Saturday, September 02, 2017

  • Change to 12th at TPC Boston not to everyone's liking, but Dustin Johnson leads
  • NORTON, Massachusetts – Mother Nature had provided a gentle forecast – crisp, fall-like weather, temperatures reaching the low 70s – but being a veteran of 37 US PGA Tour seasons, Mark Russell suspected some turbulence would accompany Friday’s first round of the Dell Technologies Championship.
    There had been a drastic change to the par-4 12th at TPC Boston, and Russell, vice president of rules, competition and administration for the US Tour, had caught wind of player discontent. Some of it was loud, much of it animated, but all of it was met with Russell’s unmatched sense of calm.
    “Let’s just play four rounds of golf and see what we have,” Russell said.
    Well, after just one day, we have definitive proof that architect Gil Hanse has provided a much tougher 12th hole. When the day was done, the field average was 4.453; in the previous 14 years of this tournament, the average there was 4.064. Just three birdies were made in Round 1, as opposed to years 2003-16 when an average of 14.98 were made per round. And when it came to rank, No. 12 was the toughest hole Friday, compared to being on average 7.5 in past years.
    It’s just one-quarter of the way through the tournament, of course, and both Russell and Hanse have asked for a bigger pool of data. Players being players, however, many have already decided they don’t like the change. 
    Yet, heeding Russell’s call for a fair sample, Marc Leishman simply shrugged. He had to make a ticklish 5-footer to save par, but so be it. “I don’t really get into all that stuff,” the Aussie said of the controversy after his round of 4-under 67.
    In years past, No. 12 was roughly a 465-yard hole with a green tucked in behind an environmentally friendly hazard. True, it yielded its share of double-bogeys or higher (3.51 per round between 2003-16) and there were seven made Friday, but mostly the biggest change thus far is in the lack of scoring opportunities. 
    Indeed, it wasn’t the 12th that players had come to know, although Leishman seemed to understand the change. “In the past, it has been more (like) driver, wedge, or driver, 9-iron. But now, you’re going to be hitting longer irons in there.”
    But more than length (and while it can stretch to a 511-yard par 4, Friday it played at around 490), the new 12th features a bunker down the left that requires a 256-yard carry, and a big “Principal’s Nose” bunker down the right that can be reached at 305 yards.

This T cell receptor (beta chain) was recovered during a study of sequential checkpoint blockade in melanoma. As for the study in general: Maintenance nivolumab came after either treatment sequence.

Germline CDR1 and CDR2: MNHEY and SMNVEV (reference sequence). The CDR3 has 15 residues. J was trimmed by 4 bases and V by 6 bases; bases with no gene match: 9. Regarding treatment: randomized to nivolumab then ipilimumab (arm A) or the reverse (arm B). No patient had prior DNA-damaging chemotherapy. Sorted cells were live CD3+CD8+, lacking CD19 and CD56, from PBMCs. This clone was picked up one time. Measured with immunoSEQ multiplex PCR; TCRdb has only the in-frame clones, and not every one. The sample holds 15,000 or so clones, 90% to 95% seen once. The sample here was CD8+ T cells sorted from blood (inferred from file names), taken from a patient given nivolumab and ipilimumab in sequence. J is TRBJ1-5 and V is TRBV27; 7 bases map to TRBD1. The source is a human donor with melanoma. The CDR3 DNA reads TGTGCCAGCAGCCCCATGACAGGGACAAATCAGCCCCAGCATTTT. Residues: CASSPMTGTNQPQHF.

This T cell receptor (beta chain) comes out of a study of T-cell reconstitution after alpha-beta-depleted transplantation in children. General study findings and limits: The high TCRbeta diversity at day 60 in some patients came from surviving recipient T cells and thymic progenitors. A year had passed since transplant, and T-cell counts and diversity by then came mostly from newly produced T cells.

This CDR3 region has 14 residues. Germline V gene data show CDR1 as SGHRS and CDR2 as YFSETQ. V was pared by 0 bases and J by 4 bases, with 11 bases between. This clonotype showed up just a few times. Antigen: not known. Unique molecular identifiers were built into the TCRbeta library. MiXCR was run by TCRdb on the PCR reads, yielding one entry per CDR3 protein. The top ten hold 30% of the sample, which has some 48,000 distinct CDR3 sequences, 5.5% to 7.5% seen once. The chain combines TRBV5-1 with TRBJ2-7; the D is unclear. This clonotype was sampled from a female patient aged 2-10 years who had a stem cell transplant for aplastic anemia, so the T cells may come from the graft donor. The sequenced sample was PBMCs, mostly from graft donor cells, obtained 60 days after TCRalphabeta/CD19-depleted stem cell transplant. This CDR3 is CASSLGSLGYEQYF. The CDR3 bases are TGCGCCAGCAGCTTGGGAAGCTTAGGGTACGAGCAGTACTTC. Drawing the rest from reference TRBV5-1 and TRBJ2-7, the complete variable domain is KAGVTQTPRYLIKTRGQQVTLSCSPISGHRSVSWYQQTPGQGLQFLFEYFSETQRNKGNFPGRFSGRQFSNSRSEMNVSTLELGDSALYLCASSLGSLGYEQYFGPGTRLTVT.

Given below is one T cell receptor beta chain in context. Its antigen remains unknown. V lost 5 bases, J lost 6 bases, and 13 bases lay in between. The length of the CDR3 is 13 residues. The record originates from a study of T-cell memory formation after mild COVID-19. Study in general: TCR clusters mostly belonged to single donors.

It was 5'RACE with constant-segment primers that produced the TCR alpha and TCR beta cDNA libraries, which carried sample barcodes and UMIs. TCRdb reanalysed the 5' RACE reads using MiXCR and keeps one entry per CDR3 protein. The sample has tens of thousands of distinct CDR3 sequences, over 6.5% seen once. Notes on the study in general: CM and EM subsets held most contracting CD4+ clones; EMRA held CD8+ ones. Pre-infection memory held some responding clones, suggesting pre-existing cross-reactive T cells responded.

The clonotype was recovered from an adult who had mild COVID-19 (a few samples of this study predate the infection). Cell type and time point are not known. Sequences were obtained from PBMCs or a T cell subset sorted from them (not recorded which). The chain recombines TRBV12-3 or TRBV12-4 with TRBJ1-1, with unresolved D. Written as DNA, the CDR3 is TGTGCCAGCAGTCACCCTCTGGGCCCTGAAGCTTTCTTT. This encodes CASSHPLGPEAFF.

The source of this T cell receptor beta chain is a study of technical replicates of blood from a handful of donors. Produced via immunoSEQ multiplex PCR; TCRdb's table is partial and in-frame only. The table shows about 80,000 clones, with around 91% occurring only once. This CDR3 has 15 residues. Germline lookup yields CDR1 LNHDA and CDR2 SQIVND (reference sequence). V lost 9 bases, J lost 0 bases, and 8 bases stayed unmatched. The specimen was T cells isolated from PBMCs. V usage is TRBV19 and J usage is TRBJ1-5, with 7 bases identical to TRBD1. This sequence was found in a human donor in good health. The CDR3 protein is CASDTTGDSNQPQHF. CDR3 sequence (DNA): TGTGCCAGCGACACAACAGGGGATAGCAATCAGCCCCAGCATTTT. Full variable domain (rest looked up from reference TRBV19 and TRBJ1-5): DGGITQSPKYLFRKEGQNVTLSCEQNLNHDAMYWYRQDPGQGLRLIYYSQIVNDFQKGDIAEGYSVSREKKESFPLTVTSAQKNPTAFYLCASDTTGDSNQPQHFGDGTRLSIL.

Therein lies one of the problems -- players conceded they hadn’t yet figured out the hole and so decisions were all over the map. Adam Scott hit 3-wood, 7-iron and made par; Gary Woodland hit 2-iron, 4-iron, made bogey and seemed to admit he was confounded; Louis Oosthuizen hit 4-wood, 4-iron and made bogey by missing the green short; and Thomas stayed with a game plan to hit a big, high sweeping draw into the 13th fairway, from where he still had a 190-yard second shot.
    He made par but said, “I still don’t like the hole.”
    Colleagues who might have agreed with Thomas weren’t about to adopt his game plan, however. Not when the penalty for not hitting a big, high sweeping drive was trouble with trees and then a possible second shot up and over more trees. And not when quality players such as Scott (3-wood, 201-yard approach, two putts from 50 feet), Rory McIlroy (3-wood, 214-yard approach, two putts from 12 feet), and tournament leader Dustin Johnson (3-wood, 6-iron, two putts from 60 feet) showed that the hole wasn’t impossible.
    Hanse was on-site Thursday and faced the players. So often they have sung his praises, but this time there is criticism. Like a man, he listened, but he also agreed with Russell. Give it time.
  • Since at approximately 300 yards the fairway slopes steeply downward, the play is to carry the left bunker but hit your drive up on the plateau.
  • Kevin Na made the only morning birdie, from 29 feet, while Grayson Murray (18 feet) and Kevin Kisner (12) converted splendid approaches in the afternoon. A miserly 25.26 percent of the field found the green in regulation.
  •  “I just play what we’re given. That’s what we’ve been given this week, so just play on it and do as good as I can. It was one of the better holes. You don’t need to change it,” said Justin Thomas, who seemed to have support from other vocal peers.

US PGA tournament leaderboard
66 D Johnson
67 K Stanley, M Leishman, S Garcia, J Rahm.
68 K Na, J Blixt, L List, G Murray, B Harman.

71 I Poulter (T30)
72 R Knox, R McIlroy, J Rose (T42)
74 M Laird (T69)





Post a Comment

<< Home

Copyright © Colin Farquharson

If you can't find what you are looking for.... please check the Archive List or search this site with Google